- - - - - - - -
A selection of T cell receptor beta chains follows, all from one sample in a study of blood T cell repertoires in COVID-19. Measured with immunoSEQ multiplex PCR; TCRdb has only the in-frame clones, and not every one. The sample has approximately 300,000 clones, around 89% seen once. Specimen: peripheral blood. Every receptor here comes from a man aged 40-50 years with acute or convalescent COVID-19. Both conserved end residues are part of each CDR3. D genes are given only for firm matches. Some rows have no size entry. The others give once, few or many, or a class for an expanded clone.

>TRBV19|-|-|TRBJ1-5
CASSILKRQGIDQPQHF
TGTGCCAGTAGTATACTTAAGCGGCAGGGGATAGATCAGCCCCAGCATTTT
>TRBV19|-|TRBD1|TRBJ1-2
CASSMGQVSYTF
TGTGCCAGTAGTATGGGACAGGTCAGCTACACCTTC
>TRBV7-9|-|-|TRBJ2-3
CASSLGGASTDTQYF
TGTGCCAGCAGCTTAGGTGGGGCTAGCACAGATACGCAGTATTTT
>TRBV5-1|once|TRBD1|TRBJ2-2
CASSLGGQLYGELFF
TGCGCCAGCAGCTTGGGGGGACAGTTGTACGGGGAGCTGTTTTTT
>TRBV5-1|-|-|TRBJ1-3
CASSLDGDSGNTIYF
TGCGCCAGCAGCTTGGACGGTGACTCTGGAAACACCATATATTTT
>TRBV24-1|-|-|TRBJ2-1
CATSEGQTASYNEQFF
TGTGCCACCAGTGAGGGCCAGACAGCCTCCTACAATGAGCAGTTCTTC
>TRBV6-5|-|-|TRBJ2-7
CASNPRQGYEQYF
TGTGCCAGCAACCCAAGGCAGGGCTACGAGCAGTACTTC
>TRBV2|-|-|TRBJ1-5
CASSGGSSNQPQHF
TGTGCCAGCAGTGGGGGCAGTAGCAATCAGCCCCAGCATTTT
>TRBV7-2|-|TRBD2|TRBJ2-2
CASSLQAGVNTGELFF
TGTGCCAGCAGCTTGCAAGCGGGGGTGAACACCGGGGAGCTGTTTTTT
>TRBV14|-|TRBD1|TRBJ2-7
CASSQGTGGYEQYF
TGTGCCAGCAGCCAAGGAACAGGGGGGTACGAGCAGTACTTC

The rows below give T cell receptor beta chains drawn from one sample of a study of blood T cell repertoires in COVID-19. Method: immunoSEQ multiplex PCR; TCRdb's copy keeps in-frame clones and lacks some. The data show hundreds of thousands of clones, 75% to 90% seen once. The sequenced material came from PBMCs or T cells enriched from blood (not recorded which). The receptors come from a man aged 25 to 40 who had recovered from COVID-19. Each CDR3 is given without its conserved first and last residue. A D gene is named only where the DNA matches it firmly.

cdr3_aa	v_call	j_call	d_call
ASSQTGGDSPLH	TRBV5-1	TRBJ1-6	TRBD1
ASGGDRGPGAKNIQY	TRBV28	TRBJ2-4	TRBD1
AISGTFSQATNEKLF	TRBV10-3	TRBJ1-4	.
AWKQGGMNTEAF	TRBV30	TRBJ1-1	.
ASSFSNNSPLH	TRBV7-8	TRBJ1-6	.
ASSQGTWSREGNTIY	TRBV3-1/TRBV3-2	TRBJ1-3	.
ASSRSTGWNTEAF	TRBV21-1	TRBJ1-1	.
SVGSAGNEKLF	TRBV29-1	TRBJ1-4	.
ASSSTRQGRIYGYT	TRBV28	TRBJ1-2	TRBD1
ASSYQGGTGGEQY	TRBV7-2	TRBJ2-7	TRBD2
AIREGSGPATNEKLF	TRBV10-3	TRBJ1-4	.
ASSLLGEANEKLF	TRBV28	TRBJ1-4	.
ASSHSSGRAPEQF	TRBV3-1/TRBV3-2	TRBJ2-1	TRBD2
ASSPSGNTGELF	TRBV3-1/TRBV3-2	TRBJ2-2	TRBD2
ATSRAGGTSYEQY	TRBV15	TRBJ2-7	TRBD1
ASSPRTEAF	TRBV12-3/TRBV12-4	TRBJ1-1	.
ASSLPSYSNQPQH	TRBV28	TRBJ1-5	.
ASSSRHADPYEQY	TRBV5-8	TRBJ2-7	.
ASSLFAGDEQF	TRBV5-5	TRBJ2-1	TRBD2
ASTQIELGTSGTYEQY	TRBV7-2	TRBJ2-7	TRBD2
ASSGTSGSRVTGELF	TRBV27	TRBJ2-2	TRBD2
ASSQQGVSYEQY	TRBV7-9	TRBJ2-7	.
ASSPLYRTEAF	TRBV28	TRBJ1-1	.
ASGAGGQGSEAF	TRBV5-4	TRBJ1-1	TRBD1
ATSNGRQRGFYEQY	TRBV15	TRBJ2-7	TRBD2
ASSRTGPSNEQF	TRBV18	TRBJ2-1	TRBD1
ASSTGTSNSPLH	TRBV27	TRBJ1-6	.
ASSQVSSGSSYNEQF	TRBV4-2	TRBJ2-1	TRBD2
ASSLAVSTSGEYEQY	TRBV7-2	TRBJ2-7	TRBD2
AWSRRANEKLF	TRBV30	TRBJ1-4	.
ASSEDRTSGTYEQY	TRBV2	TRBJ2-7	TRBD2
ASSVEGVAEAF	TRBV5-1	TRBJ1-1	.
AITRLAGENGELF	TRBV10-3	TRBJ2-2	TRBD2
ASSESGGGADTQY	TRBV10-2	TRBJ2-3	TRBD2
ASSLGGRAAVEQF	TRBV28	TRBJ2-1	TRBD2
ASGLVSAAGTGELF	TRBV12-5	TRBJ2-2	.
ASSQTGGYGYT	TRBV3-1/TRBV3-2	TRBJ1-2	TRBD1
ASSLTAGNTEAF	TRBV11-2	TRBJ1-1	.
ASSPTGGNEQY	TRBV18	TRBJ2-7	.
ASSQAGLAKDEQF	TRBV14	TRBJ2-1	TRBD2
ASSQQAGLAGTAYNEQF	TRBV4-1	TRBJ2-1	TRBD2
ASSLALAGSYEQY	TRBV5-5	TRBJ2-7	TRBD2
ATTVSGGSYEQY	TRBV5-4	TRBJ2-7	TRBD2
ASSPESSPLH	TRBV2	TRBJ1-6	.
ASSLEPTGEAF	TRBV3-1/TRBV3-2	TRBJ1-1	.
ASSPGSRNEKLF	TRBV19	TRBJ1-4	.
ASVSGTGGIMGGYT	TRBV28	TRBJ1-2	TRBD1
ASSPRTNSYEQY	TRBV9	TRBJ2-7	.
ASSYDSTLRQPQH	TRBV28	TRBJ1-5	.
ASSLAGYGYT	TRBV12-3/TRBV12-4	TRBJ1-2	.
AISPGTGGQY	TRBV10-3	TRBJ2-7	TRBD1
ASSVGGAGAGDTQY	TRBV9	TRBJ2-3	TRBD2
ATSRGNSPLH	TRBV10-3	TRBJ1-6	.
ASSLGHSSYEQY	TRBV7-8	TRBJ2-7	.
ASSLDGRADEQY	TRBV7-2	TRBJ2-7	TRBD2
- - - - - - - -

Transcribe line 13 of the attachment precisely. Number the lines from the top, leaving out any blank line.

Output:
TGCGCCAGCAGCTTGGGGGGACAGTTGTACGGGGAGCTGTTTTTT